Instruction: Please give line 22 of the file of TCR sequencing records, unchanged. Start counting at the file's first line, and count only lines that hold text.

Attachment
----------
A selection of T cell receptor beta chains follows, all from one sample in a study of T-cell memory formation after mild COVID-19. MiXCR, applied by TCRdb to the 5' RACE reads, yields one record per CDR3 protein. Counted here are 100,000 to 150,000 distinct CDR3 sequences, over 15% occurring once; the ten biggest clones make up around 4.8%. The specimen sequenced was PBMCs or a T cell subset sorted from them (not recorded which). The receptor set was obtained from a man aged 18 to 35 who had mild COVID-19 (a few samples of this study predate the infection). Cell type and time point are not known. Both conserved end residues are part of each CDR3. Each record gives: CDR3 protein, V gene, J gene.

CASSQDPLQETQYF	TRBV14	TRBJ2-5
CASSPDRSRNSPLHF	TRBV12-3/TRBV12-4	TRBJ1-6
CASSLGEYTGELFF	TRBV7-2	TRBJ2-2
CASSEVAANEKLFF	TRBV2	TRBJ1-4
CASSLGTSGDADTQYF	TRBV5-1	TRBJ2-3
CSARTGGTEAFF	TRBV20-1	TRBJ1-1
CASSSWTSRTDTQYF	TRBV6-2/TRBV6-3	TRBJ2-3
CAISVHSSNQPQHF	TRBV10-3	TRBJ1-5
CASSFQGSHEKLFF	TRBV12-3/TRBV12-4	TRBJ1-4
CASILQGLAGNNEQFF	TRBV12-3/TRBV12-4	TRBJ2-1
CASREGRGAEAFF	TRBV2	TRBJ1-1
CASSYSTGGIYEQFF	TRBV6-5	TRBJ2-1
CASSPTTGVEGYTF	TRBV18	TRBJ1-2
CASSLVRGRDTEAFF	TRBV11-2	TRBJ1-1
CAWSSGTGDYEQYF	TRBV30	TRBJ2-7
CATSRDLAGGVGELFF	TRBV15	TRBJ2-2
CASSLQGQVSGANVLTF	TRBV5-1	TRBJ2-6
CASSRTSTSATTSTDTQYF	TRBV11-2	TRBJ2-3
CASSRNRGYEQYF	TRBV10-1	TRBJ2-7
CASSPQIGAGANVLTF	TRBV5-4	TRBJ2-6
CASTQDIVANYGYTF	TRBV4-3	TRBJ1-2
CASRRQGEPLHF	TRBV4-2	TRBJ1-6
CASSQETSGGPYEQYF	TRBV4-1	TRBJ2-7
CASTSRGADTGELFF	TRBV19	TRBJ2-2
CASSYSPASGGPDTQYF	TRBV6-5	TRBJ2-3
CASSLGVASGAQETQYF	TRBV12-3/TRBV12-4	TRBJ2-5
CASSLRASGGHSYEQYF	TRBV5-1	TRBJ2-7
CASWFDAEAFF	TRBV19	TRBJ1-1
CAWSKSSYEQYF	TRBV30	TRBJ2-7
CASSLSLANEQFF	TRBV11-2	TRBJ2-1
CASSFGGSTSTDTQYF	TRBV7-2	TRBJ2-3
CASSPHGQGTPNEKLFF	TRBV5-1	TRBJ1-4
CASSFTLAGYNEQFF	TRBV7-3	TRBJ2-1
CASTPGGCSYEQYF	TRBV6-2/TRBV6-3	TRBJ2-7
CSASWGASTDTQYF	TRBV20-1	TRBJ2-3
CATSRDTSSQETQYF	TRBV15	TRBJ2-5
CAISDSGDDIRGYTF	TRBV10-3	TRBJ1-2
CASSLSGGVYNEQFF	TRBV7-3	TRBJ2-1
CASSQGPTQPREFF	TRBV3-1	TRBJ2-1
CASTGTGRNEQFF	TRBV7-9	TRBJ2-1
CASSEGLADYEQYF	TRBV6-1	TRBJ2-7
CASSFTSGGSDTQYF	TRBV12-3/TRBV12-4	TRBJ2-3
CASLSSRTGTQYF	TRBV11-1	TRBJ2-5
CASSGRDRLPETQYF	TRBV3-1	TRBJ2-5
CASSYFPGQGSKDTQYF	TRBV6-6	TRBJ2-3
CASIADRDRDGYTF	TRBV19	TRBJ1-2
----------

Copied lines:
CASTQDIVANYGYTF	TRBV4-3	TRBJ1-2